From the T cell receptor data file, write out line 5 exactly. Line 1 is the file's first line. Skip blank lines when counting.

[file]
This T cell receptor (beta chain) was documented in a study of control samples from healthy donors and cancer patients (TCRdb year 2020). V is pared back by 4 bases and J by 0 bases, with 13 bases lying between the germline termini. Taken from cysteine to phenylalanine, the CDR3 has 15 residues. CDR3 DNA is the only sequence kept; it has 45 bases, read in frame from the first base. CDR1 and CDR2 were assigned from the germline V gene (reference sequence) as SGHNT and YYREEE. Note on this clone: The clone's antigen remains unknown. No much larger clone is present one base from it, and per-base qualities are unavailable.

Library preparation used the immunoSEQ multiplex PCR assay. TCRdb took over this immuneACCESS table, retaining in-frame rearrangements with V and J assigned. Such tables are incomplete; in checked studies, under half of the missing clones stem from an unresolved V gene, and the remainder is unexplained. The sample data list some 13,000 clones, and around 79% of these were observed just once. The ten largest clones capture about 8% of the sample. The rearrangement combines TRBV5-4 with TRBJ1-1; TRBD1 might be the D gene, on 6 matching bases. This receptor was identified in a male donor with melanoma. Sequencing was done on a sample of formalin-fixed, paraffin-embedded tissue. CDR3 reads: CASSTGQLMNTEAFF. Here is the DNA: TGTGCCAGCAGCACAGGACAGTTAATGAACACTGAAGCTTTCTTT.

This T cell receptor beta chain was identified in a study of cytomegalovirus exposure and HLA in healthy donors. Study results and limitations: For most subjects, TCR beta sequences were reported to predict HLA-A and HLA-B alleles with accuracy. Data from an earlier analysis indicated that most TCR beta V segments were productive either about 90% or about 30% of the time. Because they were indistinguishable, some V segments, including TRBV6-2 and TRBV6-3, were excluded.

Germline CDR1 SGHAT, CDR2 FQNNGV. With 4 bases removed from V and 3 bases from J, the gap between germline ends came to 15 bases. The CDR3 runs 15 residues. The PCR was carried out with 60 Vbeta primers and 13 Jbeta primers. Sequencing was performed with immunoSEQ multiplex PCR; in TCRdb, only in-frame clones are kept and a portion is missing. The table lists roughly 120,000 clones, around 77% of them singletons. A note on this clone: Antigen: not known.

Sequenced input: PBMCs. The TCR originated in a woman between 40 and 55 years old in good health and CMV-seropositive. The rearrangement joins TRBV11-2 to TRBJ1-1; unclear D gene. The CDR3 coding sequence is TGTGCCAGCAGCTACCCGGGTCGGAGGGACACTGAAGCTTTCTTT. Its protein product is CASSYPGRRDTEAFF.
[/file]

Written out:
Sequenced input: PBMCs. The TCR originated in a woman between 40 and 55 years old in good health and CMV-seropositive. The rearrangement joins TRBV11-2 to TRBJ1-1; unclear D gene. The CDR3 coding sequence is TGTGCCAGCAGCTACCCGGGTCGGAGGGACACTGAAGCTTTCTTT. Its protein product is CASSYPGRRDTEAFF.